Like a radio DJ, I take requests. With the recent uproar here in Peoria about Walmart wanting to develop a Supercenter on park grounds in the middle of the city, I’d like to put my spin on the record.
Before we go on, no, this is not another attempt to bash Walmart. I’m not too fond of them, and if you’ve read my previous posts you’ll know I’m not an advocate of what they bring to town.
Walmart, our favorite mega-corporation downstream, has attracted this type of attention plenty of times throughout the country and isn’t new to community debate. While they lure us in with their low, everyday prices, we don’t want to sacrifice our community’s livelihood in the same foul swoop. We all need a little extra money from week to week, so we end up biting on the line.
Peoria, like many cities across the country, faces budgetary concerns in most, if not all of its governing bodies. The interesting piece of this story is not that Walmart wants to develop on prime real estate, but that the land they are seeking, known as the Peoria Stadium, is owned in a partnership between Peoria School District 150 and the Peoria Park District.
District 150 is entertaining this idea due to shortfalls in their budget and projected tough times ahead if they don’t get creative. The Park District has plenty of other parkland throughout the city that they need to program with activities, and since this spot isn’t a huge generator of revenue for them they could entertain parting ways with some of it.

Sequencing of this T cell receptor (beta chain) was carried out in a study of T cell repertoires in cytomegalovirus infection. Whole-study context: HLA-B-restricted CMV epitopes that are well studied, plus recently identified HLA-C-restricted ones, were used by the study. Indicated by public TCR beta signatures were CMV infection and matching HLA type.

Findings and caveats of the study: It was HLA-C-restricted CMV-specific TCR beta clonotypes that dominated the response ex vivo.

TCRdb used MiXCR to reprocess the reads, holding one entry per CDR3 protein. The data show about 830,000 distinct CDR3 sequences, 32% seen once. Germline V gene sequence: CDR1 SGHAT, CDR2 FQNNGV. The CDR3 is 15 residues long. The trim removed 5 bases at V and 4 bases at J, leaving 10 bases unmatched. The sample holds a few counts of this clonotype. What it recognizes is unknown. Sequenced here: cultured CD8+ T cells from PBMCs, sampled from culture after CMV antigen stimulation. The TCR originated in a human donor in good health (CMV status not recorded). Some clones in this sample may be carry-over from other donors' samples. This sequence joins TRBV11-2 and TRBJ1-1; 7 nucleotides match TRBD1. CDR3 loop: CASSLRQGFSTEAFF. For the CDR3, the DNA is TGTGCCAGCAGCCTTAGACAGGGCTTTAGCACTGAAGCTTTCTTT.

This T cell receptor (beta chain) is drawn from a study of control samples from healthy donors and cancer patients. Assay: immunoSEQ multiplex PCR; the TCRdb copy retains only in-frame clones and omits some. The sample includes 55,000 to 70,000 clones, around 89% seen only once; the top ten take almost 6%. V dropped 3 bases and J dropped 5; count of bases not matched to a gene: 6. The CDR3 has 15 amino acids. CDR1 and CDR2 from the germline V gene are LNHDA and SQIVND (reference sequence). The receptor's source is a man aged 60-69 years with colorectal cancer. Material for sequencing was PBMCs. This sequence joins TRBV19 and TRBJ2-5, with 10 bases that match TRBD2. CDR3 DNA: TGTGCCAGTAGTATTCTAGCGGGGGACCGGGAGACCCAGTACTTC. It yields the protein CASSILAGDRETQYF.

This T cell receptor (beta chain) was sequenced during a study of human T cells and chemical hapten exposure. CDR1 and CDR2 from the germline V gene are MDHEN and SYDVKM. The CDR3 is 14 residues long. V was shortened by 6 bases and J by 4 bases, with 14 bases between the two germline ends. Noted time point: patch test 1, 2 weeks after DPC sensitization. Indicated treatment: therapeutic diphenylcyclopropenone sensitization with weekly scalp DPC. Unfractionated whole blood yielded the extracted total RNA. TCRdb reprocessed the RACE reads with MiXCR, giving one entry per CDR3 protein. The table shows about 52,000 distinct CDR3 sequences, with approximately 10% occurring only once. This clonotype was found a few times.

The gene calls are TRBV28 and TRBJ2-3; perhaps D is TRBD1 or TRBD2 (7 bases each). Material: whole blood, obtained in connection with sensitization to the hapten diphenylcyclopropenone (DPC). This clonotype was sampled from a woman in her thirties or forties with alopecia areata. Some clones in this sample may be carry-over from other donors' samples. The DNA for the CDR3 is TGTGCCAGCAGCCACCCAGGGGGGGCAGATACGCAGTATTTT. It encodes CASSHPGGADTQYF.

This saga emerged due to poor communication between the powers that be and area residents. It’s the typical “everyone working in silo’s” that has been going on for a long time here (See: need for Focus Forward CI initiative). Eventually, when the Peoria residents caught wind of these plans they immediately voiced their concerns. There is even a Facebook page that has over 3,600 likes.
It’s easy to let emotions run high and make hasty decisions in the heat of the moment. The Peoria Journal Star and other outlets have taken a fairly even-keeled approach when reporting this story so as to not let the pot bubble over.
Here are some links to catch you up to speed:
- D150, Park District Far Apart On Peoria Stadium Facilities
- Peoria Stadium Public Owner’s Should Dictate What Goes There
- Box Store Might Not Be The Best For Stadium
- More Questions Over Proposed Walmart At Peoria Stadium Site
- Wal-Mart Wants Peoria Stadium For New Super Center
Indeed, this is a complex situation which no one is looking good right now. District 150 reeks of desperation because they are in a financial crunch. The Park District has been mum due to the fact that repairs to the neglected, under-used facility have been estimated at $5.5million and are locked into a 30-year lease agreement with D150. The City of Peoria takes the heat because it seems like yet another backroom deal, which in fact they didn’t initiate but they always get thrown into the conversation. Ultimately, they do have the final say in the matter per the need to approve the zoning and site plans. The citizens, tired of past negligence, and tired of being pushed around, come off as the NIMBY’s who just wants things to be left alone.